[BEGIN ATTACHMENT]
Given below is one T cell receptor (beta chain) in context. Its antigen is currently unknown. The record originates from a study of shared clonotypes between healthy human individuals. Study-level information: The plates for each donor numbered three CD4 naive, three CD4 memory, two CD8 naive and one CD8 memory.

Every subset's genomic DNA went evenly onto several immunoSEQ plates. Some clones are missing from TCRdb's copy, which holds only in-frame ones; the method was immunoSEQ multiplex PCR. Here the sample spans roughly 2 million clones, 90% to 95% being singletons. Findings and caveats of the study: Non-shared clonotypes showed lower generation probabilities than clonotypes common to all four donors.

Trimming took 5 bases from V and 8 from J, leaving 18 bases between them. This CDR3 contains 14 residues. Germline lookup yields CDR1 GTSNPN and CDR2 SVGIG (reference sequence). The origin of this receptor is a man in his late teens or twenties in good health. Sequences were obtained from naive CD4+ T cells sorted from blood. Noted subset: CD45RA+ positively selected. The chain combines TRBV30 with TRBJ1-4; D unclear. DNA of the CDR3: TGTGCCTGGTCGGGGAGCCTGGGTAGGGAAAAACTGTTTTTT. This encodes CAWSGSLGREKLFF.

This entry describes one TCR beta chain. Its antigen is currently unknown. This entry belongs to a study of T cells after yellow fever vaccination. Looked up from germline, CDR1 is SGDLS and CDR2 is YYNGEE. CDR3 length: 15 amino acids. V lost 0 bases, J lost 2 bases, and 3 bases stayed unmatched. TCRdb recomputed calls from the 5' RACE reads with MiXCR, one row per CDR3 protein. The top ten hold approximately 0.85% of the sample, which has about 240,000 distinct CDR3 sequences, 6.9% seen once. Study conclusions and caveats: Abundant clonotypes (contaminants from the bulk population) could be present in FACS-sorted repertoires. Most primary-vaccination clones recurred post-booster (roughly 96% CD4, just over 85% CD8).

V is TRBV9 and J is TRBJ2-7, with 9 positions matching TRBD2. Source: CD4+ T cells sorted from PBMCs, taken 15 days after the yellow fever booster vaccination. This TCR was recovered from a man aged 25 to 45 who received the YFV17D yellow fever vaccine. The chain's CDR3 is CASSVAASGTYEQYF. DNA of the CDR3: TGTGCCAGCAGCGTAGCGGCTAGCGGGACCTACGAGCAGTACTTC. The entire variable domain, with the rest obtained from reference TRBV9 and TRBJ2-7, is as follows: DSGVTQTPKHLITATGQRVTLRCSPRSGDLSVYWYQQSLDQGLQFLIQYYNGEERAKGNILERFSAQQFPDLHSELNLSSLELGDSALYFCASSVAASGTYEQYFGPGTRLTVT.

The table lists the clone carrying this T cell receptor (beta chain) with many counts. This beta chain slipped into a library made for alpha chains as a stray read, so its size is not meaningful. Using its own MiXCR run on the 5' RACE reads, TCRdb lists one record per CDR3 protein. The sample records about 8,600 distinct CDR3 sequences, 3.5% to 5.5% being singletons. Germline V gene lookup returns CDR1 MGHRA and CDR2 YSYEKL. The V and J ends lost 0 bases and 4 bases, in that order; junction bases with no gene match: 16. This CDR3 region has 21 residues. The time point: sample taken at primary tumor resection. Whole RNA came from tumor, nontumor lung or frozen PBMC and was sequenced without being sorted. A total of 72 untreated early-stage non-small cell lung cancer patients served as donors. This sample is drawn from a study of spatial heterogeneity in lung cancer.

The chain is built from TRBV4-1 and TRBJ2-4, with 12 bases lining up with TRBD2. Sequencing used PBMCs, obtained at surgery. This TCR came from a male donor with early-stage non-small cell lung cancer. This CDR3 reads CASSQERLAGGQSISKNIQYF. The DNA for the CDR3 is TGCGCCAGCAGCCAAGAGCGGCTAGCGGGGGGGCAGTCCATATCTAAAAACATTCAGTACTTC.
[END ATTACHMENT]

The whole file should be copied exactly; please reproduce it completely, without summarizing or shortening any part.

Given below is one T cell receptor (beta chain) in context. Its antigen is currently unknown. The record originates from a study of shared clonotypes between healthy human individuals. Study-level information: The plates for each donor numbered three CD4 naive, three CD4 memory, two CD8 naive and one CD8 memory.

Every subset's genomic DNA went evenly onto several immunoSEQ plates. Some clones are missing from TCRdb's copy, which holds only in-frame ones; the method was immunoSEQ multiplex PCR. Here the sample spans roughly 2 million clones, 90% to 95% being singletons. Findings and caveats of the study: Non-shared clonotypes showed lower generation probabilities than clonotypes common to all four donors.

Trimming took 5 bases from V and 8 from J, leaving 18 bases between them. This CDR3 contains 14 residues. Germline lookup yields CDR1 GTSNPN and CDR2 SVGIG (reference sequence). The origin of this receptor is a man in his late teens or twenties in good health. Sequences were obtained from naive CD4+ T cells sorted from blood. Noted subset: CD45RA+ positively selected. The chain combines TRBV30 with TRBJ1-4; D unclear. DNA of the CDR3: TGTGCCTGGTCGGGGAGCCTGGGTAGGGAAAAACTGTTTTTT. This encodes CAWSGSLGREKLFF.

This entry describes one TCR beta chain. Its antigen is currently unknown. This entry belongs to a study of T cells after yellow fever vaccination. Looked up from germline, CDR1 is SGDLS and CDR2 is YYNGEE. CDR3 length: 15 amino acids. V lost 0 bases, J lost 2 bases, and 3 bases stayed unmatched. TCRdb recomputed calls from the 5' RACE reads with MiXCR, one row per CDR3 protein. The top ten hold approximately 0.85% of the sample, which has about 240,000 distinct CDR3 sequences, 6.9% seen once. Study conclusions and caveats: Abundant clonotypes (contaminants from the bulk population) could be present in FACS-sorted repertoires. Most primary-vaccination clones recurred post-booster (roughly 96% CD4, just over 85% CD8).

V is TRBV9 and J is TRBJ2-7, with 9 positions matching TRBD2. Source: CD4+ T cells sorted from PBMCs, taken 15 days after the yellow fever booster vaccination. This TCR was recovered from a man aged 25 to 45 who received the YFV17D yellow fever vaccine. The chain's CDR3 is CASSVAASGTYEQYF. DNA of the CDR3: TGTGCCAGCAGCGTAGCGGCTAGCGGGACCTACGAGCAGTACTTC. The entire variable domain, with the rest obtained from reference TRBV9 and TRBJ2-7, is as follows: DSGVTQTPKHLITATGQRVTLRCSPRSGDLSVYWYQQSLDQGLQFLIQYYNGEERAKGNILERFSAQQFPDLHSELNLSSLELGDSALYFCASSVAASGTYEQYFGPGTRLTVT.

The table lists the clone carrying this T cell receptor (beta chain) with many counts. This beta chain slipped into a library made for alpha chains as a stray read, so its size is not meaningful. Using its own MiXCR run on the 5' RACE reads, TCRdb lists one record per CDR3 protein. The sample records about 8,600 distinct CDR3 sequences, 3.5% to 5.5% being singletons. Germline V gene lookup returns CDR1 MGHRA and CDR2 YSYEKL. The V and J ends lost 0 bases and 4 bases, in that order; junction bases with no gene match: 16. This CDR3 region has 21 residues. The time point: sample taken at primary tumor resection. Whole RNA came from tumor, nontumor lung or frozen PBMC and was sequenced without being sorted. A total of 72 untreated early-stage non-small cell lung cancer patients served as donors. This sample is drawn from a study of spatial heterogeneity in lung cancer.

The chain is built from TRBV4-1 and TRBJ2-4, with 12 bases lining up with TRBD2. Sequencing used PBMCs, obtained at surgery. This TCR came from a male donor with early-stage non-small cell lung cancer. This CDR3 reads CASSQERLAGGQSISKNIQYF. The DNA for the CDR3 is TGCGCCAGCAGCCAAGAGCGGCTAGCGGGGGGGCAGTCCATATCTAAAAACATTCAGTACTTC.